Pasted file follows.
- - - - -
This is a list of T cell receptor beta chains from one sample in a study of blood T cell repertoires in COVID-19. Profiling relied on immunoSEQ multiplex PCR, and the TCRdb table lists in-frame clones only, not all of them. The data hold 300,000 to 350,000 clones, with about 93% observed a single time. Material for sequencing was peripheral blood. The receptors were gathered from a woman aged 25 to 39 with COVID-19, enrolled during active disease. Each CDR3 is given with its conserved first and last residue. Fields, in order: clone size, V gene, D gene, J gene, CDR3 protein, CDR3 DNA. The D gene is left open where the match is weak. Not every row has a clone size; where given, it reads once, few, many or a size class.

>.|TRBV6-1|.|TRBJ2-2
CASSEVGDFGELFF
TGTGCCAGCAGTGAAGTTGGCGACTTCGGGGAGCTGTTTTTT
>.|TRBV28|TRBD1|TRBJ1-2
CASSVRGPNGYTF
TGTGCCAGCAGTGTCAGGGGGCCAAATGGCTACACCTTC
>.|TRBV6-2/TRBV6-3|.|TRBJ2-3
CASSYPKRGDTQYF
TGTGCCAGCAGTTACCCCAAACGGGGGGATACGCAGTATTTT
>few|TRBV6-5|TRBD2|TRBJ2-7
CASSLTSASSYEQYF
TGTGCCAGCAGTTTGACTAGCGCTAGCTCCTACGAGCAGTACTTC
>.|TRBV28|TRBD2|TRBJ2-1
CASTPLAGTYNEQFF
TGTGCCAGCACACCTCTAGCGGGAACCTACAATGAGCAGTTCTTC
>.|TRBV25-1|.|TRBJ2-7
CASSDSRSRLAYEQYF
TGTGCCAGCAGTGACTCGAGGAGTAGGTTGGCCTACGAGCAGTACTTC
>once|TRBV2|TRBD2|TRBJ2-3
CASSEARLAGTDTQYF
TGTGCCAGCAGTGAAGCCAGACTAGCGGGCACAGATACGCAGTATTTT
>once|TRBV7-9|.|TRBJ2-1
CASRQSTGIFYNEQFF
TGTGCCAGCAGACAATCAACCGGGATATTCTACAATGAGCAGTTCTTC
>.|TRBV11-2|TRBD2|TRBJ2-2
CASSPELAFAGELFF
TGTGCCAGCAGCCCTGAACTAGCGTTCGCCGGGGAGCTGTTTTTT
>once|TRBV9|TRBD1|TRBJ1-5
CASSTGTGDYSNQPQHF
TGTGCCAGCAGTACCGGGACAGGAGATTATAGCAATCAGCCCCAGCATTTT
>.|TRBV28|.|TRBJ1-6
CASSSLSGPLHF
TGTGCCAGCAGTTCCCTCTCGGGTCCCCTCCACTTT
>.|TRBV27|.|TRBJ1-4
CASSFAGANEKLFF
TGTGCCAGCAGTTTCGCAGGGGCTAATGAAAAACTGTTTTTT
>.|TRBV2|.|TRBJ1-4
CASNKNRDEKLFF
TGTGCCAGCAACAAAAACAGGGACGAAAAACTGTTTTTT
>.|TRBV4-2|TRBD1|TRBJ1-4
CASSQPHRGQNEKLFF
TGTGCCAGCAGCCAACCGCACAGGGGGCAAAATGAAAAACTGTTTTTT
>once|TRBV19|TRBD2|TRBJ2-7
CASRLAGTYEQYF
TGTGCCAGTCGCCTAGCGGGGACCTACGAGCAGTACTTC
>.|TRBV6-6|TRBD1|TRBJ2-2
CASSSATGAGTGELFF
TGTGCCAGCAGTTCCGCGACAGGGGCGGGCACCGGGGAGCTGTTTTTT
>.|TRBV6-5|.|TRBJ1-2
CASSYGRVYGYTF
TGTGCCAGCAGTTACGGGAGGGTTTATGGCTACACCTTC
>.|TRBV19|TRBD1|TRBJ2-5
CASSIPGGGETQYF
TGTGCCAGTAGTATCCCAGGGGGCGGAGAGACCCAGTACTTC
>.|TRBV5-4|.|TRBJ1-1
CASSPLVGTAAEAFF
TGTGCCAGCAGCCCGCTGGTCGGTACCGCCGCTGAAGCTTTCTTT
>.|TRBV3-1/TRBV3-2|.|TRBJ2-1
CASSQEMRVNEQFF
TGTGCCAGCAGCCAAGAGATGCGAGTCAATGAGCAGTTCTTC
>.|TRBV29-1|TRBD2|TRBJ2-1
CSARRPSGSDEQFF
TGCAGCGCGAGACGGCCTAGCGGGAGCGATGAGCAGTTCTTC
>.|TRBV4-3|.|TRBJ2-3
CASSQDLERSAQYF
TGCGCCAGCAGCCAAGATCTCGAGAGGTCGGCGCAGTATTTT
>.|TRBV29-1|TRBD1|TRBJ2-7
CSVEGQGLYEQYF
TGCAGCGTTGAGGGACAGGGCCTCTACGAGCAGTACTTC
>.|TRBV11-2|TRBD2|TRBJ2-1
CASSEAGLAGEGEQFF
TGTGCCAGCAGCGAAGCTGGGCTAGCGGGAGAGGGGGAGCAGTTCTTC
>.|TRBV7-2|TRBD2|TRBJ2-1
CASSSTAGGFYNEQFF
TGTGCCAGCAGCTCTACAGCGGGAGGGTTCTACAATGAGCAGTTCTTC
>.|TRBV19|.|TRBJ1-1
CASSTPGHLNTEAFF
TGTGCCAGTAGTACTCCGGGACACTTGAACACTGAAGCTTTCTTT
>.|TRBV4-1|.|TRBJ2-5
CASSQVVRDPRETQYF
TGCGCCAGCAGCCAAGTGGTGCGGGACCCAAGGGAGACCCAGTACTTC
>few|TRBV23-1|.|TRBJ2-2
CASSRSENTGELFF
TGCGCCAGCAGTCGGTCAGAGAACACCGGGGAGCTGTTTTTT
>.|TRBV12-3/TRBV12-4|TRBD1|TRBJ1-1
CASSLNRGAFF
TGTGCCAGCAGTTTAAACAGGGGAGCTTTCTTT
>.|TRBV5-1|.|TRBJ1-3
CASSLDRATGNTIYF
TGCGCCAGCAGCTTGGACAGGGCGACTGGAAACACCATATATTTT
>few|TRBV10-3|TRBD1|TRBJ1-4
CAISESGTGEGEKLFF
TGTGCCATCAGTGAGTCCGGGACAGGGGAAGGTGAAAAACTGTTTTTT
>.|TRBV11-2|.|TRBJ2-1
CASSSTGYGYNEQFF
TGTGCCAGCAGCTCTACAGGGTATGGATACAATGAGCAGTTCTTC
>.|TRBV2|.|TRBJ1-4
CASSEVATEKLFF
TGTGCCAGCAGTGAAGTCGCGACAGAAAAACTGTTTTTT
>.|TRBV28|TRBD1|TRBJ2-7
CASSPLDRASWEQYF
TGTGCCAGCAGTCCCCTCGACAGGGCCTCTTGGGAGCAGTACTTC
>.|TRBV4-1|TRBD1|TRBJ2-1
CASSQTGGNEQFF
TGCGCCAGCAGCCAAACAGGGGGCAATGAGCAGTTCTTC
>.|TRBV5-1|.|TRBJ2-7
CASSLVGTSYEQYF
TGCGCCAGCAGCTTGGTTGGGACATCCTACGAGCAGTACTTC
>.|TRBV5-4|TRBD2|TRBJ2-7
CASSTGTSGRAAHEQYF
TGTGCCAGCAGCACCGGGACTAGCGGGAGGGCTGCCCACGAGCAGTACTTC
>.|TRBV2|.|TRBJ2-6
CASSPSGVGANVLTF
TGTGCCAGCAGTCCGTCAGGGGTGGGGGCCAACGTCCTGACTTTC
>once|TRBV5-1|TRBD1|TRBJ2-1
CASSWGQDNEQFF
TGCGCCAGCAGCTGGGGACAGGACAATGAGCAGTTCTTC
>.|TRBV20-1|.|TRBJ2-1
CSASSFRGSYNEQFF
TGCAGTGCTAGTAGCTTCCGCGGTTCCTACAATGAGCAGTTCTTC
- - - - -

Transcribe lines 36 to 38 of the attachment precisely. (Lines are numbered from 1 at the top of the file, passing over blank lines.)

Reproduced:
CASSFAGANEKLFF
TGTGCCAGCAGTTTCGCAGGGGCTAATGAAAAACTGTTTTTT
>.|TRBV2|.|TRBJ1-4